The digestive system isn’t always the first thing that comes to mind when we think about great skin, but in many ways, it should be. Many skin problems emanate from the digestive system and so, if you have ongoing issues, then it makes sense to start there.
Dry skin and digestion
Dry skin is often associated with a low-fat diet but what if you are eating good fats in the form of omega-3 found in fish, nuts, seeds and their oils, yet still have dry skin? Another cause can be low levels of the protein lipase. This protein or enzyme is released by the pancreas and helps the body to absorb and break down fat. Check with your GP whether you may need to take a digestive enzyme capsule, which will support this process.
Aside from dry skin, poor digestion can also manifest itself in the skin as a result of low levels of fat-soluble nutrients – vitamins D, A, K and E and carotenoids.
Low levels of vitamin K are linked to easy bruising. Vitamin A deficiency is a contributing factor to acne and vitamin E helps to give skin a dewy look, most probably as it is always found in fats.
Make sure you’re getting enough of these vital vitamins with the right foods. Vitamin A is found in liver, eggs, sweet potato, avocado and squash while vitamin K can be found in yogurt, egg yolks, fish oils, dairy produce and green leafy vegetables. Vitamin E is most prevalent in wheat germ, sunflower seeds, spinach and Swiss chard but is also found in almonds, avocado and sun-dried tomatos.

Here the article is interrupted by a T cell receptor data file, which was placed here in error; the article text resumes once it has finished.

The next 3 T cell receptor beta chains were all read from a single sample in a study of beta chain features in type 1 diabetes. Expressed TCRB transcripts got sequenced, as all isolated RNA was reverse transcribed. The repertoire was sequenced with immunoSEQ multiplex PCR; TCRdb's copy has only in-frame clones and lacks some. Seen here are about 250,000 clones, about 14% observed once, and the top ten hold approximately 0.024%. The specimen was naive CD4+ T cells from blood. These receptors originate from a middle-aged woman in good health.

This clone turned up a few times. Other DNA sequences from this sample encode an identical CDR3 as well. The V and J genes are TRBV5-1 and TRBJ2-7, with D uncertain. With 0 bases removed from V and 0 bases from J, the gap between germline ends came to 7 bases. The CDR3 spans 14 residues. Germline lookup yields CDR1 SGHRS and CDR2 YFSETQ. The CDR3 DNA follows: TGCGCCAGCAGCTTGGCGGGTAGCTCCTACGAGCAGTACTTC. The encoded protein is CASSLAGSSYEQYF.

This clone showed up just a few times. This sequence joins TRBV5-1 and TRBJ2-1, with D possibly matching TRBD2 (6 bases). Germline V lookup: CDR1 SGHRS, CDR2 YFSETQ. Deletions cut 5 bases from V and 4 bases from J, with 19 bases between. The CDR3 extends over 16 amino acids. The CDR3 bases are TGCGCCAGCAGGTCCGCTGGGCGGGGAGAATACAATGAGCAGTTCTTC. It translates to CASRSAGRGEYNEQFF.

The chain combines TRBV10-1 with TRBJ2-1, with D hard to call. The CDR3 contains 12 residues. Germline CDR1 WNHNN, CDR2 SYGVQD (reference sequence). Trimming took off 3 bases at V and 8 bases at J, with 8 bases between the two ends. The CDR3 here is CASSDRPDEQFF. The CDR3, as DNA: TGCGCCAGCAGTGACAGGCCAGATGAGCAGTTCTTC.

Carotenoids consist of the pigments that give both fruits and vegetables their yellow, red and orange colours. There are more than 600 in total, although the most familiar is beta-carotene, found in carrots and peppers, although carotenoids are found in one form or another in every brightly coloured fruit and vegetable you can think of.
The benefits of probiotics
Probiotics, the beneficial bacteria, are a really important player in digestive health. Levels can be affected by diarrhoea, infection or just plain bad luck. Good bacteria has many roles, including helping conjugate vitamin K, magnesium, calcium, zinc and some B vitamins as well as combatting unwanted bacteria and yeasts. Skin problems linked to low levels of beneficial bacteria include rosacea, easy burning when exposed to the sun, inflammation and slow wound healing.
Probiotics are found in plain yogurt, miso soup and sauerkraut. I find that many of my clients notice an improvement in their skin after including probiotics in their diet for at least a month, although the effects are likely to be noticed more rapidly if you take a probiotic capsule or shot twice a day for a couple of weeks. You should look for brands that contain strains of Lactobacillus and Bifido bacterium. Some may also contain fructo-oligosaccharides, listed as FOS, which can cause bloating and flatulence in some people. FOS is also found in Jerusalem artichokes, onion, blue agave, garlic and wheat.
More tips for skin health
Have you overcome a skin problem or find certain foods give you a glowing complexion? We’d love to hear your thoughts below…
This article was updated on 26th September 2017 by nutritional therapist Kerry Torrens.
A registered Nutritional Therapist, Kerry Torrens is a contributing author to a number of nutritional and cookery publications including BBC Good Food magazine. Kerry is a member of the The Royal Society of Medicine, Complementary and Natural Healthcare Council (CNHC), British Association for Applied Nutrition and Nutritional Therapy (BANT).
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